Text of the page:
• Inflation. While spiraling inflation seems to have been curbed by the Fed’s interest rate hikes, it could resurface again. If the Fed is not careful in how it handles this situation, we could see a period of volatility while the Fed’s actions have their intended impact.
  • Personal debt. The big credit card companies are talking about the rise of delinquencies and defaults. We are seeing default levels that supersede what we saw going into the pandemic. Interest rates are tighter and higher than before the pandemic. I’ve read articles describing how there are more 250k-per-year households living paycheck-to-paycheck than ever before. This might suggest that many consumers’ safety-net is not as strong as it used to be.

I want to say for the record that I can’t predict the future. But we are watching these trends and developments in real time to ensure we are on top of them. We also have put safeguards in place to ensure any moves that we need to make are in line with your risk tolerances and goals.


What I’m Focused On Right Now

You may have noticed that this is the first Perspectives article penned by me. This is a reflection of my changing role with Strait & Sound. About a year ago, I took on the task of upgrading our technology infrastructure to ensure that we have best-in-class systems supporting our business. While this was ultimately a technology upgrade, it was undertaken to ensure we can deliver an even better experience to our clients.

I’m quite proud of the outcomes of this effort. We now have more tools, resources and technology at our fingertips than ever in the past. This means we can be even more nimble and all-encompassing in our efforts to serve you. From financial planning, to risk tolerance identification, to timely trading, to asset allocation and portfolio rebalancing, to real-time alerts, we now have technology and practices like companies many times our size. I sincerely hope our commitment to remain on the cutting edge brings you some additional comfort and peace of mind.


What Do I Recommend Right Now?

Based on my analysis in this thought piece, here are several recommendations for the next few quarters?

  • Consider liquidating consumer debt if it makes sense for you. Consumer debt, like high-interest rate credit cards or loans, could eat into your cash-flows and net worth, especially if interest rates spike back up. If you find yourself with this type of debt, I recommend that you consult with your advisor to see if it makes sense to liquidate it in the near term rather than over time.
  • Focus on the fundamentals for portfolio construction. As you review your portfolio with your advisor, I recommend that you focus on the fundamentals of the companies you choose to invest in. This includes important indicators like cash-flows, solid earnings, keeping costs in check and job growth versus job loss. Weaknesses in any of these areas could be an indicator of weaknesses in the fundamentals.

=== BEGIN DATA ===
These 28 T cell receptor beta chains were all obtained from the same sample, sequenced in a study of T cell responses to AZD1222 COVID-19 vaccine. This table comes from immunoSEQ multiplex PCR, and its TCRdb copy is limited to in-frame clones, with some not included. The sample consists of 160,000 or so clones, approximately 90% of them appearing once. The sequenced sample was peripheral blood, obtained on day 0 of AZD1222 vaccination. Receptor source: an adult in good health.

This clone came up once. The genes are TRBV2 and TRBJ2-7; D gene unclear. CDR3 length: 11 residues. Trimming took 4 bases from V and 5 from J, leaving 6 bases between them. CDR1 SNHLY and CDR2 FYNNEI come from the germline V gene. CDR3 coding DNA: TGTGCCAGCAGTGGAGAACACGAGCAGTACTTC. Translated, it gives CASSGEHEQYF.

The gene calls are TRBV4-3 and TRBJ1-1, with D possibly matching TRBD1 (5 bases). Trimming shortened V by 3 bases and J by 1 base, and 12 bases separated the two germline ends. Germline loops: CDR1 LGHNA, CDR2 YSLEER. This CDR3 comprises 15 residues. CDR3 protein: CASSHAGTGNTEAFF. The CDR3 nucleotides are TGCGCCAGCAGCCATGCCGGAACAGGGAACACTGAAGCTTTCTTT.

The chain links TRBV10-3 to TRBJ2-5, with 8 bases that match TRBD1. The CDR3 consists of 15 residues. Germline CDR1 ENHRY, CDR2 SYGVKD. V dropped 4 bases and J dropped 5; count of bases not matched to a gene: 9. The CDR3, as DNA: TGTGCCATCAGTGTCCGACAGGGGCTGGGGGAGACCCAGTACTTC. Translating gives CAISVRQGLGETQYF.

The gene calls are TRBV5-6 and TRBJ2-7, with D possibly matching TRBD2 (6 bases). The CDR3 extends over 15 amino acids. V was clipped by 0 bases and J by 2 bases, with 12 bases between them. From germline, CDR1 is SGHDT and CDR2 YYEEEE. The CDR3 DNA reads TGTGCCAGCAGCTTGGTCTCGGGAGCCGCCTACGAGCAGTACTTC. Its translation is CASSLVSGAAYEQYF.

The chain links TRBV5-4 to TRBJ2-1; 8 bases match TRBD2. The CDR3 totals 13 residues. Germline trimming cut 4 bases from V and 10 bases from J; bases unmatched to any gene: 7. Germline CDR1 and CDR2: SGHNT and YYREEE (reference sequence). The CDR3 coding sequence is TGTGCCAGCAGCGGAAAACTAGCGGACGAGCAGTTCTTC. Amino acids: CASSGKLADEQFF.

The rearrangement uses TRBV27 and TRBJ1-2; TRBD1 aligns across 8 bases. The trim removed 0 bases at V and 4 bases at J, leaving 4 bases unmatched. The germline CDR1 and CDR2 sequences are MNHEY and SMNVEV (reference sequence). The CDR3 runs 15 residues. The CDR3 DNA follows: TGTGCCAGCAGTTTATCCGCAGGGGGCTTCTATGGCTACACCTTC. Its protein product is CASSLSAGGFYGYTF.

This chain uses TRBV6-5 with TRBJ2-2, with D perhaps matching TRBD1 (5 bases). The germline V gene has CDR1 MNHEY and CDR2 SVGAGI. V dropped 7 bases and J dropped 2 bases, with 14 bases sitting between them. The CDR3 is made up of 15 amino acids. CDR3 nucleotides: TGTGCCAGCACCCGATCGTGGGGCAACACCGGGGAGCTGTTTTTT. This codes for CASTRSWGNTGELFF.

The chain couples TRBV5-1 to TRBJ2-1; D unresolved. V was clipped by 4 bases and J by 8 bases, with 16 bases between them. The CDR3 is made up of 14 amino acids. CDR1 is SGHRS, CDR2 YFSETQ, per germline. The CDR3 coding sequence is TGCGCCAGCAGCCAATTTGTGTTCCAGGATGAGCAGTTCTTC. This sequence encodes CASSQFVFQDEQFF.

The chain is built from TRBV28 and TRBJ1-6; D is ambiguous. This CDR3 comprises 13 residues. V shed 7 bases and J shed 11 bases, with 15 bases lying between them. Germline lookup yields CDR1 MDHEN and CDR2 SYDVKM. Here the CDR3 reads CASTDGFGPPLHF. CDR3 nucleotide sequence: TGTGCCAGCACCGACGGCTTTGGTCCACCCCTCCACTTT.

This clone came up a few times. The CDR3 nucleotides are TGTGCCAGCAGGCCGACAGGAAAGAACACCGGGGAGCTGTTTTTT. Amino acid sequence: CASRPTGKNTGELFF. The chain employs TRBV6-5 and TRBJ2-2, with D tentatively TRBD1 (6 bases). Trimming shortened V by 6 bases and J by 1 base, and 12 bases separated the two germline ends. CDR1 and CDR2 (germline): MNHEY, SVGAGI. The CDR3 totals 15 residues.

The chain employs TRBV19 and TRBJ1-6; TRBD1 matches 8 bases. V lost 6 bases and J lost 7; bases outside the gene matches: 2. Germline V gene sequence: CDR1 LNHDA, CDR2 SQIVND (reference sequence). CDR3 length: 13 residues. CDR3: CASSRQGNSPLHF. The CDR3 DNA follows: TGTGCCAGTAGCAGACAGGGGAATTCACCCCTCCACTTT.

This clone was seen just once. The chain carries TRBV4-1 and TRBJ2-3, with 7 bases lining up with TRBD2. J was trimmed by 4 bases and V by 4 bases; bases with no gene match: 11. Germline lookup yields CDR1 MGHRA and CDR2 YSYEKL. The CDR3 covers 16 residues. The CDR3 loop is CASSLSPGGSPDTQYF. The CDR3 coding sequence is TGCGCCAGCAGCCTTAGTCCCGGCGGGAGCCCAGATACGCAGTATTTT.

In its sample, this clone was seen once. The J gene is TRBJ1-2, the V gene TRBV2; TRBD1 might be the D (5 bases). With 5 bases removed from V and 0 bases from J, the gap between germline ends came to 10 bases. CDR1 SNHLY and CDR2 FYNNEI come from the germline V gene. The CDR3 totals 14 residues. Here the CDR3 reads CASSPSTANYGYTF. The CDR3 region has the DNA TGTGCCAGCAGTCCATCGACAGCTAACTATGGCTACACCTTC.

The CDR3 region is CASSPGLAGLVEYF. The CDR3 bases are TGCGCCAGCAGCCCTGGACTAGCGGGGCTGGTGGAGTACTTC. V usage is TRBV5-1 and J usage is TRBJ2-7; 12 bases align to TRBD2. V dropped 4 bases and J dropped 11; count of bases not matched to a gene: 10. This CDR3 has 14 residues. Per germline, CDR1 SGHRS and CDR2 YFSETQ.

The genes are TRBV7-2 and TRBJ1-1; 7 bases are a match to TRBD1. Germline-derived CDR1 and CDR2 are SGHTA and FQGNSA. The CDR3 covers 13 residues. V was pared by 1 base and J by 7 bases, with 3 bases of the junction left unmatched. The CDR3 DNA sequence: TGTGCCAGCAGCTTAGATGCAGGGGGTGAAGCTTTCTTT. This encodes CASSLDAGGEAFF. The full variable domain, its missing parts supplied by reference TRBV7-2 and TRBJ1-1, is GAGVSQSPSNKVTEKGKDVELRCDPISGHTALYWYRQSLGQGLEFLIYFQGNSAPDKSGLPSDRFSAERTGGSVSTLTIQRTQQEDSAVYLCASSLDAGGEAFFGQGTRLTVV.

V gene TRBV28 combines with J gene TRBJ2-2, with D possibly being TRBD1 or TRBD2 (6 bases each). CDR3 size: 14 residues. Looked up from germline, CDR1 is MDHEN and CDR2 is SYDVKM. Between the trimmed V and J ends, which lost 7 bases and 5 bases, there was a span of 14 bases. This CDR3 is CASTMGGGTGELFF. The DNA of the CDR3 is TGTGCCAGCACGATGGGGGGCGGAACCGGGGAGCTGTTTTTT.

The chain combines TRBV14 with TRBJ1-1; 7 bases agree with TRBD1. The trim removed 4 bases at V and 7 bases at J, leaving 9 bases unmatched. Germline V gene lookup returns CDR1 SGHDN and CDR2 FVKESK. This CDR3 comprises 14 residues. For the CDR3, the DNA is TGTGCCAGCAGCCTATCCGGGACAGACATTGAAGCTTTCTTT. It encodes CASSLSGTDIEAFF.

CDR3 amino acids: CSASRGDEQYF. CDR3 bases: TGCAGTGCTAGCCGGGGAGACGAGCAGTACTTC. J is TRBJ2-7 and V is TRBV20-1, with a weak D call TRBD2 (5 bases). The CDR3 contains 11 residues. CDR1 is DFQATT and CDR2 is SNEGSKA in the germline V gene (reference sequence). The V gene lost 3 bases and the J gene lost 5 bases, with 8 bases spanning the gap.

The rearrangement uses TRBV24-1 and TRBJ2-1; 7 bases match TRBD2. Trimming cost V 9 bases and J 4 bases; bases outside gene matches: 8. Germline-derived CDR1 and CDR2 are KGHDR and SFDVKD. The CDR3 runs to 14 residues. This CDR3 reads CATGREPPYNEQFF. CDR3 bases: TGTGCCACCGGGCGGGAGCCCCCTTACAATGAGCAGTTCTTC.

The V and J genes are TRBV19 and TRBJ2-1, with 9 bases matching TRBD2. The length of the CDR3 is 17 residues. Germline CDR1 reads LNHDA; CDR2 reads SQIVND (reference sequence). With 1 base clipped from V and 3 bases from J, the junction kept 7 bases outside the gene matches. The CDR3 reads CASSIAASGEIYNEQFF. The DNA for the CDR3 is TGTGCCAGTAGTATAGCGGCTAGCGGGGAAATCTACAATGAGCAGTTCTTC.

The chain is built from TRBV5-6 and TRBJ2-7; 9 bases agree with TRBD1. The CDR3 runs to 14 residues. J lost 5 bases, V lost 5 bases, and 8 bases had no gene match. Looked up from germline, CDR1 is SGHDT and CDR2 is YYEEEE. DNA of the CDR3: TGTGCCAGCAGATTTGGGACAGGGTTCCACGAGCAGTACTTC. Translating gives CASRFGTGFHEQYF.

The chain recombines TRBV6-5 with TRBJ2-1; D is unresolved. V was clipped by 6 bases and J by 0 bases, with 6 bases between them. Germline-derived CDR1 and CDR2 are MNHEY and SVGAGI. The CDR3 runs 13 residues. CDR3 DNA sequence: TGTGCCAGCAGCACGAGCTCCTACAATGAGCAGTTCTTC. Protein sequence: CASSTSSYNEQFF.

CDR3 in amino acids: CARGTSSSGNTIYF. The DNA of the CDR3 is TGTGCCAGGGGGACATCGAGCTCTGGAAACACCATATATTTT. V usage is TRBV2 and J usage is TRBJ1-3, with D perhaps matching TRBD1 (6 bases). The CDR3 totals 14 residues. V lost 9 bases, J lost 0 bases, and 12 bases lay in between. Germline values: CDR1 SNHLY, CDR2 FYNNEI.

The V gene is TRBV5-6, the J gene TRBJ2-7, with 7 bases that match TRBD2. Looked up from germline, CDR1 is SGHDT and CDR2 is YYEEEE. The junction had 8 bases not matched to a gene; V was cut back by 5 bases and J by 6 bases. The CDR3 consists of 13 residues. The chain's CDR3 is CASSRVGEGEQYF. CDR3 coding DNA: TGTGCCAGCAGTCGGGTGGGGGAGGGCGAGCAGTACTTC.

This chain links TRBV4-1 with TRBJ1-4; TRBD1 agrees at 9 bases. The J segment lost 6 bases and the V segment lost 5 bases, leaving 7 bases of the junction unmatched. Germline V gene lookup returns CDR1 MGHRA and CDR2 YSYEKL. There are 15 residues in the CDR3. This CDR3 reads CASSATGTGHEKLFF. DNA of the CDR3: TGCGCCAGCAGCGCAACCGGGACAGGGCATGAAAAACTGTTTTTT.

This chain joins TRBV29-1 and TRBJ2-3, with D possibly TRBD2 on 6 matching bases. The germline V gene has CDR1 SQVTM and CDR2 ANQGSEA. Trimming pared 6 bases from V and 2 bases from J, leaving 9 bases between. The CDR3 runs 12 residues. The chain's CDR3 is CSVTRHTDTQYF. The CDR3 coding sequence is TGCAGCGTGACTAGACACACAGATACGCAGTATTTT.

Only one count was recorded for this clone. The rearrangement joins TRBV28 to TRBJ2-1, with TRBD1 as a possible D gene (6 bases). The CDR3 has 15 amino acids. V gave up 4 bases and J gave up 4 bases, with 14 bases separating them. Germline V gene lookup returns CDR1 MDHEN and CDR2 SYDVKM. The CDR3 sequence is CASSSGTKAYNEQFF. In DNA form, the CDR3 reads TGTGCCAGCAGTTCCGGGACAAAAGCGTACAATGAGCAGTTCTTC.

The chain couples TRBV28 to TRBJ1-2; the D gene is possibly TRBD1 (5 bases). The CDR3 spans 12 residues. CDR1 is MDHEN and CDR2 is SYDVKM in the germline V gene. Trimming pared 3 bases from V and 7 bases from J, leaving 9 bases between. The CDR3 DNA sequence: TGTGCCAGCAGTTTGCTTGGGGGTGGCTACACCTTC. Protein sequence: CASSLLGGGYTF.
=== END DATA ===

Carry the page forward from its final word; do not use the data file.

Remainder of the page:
• Set realistic expectations. While I don’t expect 2024 to be a banner year for the markets, I also don’t expect to see precipitous declines. I recommend that you take a sober perspective about the coming quarters so your expectations are in line with what is most likely to occur, not what you hope might occur under best-case-scenarios.
  • If necessary, build up that nest egg. Many people I’ve spoken with have admitted that the pandemic ate into their cash-reserves and they’ve still not built their nest egg back up to where they’d like it to be. If that describes your situation, I do recommend that you build it back up. Having at least 6 months of operating expenses on-hand can add real peace of mind. Your advisor can help you create a plan to restore your nest-egg to appropriate levels.
  • Stick to your long-term plan. In my experience, nothing will outperform a long-term plan that includes basic disciplines adhered to year-after-year. Building wealth, for the vast majority of people in this country, is a marathon not a sprint. It takes many years, focus, consistency and discipline.
  • Keep collaborating with your advisor. We love spending time with our clients and strategizing about your future. But sometimes, it’s difficult to get time on client’s calendars. Please keep collaborating with your advisor because this is how we serve you best. Besides, I also enjoy the opportunity to show what our new technology can do for you.


Wrap Up

Superbowl fifty-eight gave us a nail-biter that came right down to the end. This is exactly what we don’t want from our financial plan. The best approach to wealth building is to do it slowly, year-over-year, so you get to see the results and come to be confident in the plan. NFL teams have to swap out players for a number of reasons, like age, injuries and changing offensive and defensive strategies. In the financial services world, we really don’t want to make that many changes that often. When we do make changes, they need to be for very good reasons that align with your long-term interests.

But just as it takes a team to win the NFL, so also it takes a team to win in wealth building. Our abiding and passionate focus on our clients, our commitment to cutting-edge technology and our understanding of long-term wealth management strategies—all of these position us to be strong performers for you for many years to come. If you have questions about anything I’ve discussed here, please know I’d enjoy the opportunity to speak with you.

We Provide Comprehensive Wealth Management Services For People Seeking Complete Financial Independence

Register For Blog

Please fill out the form below to sign up for the Strait Talk newsletter.

This field is for validation purposes and should be left unchanged.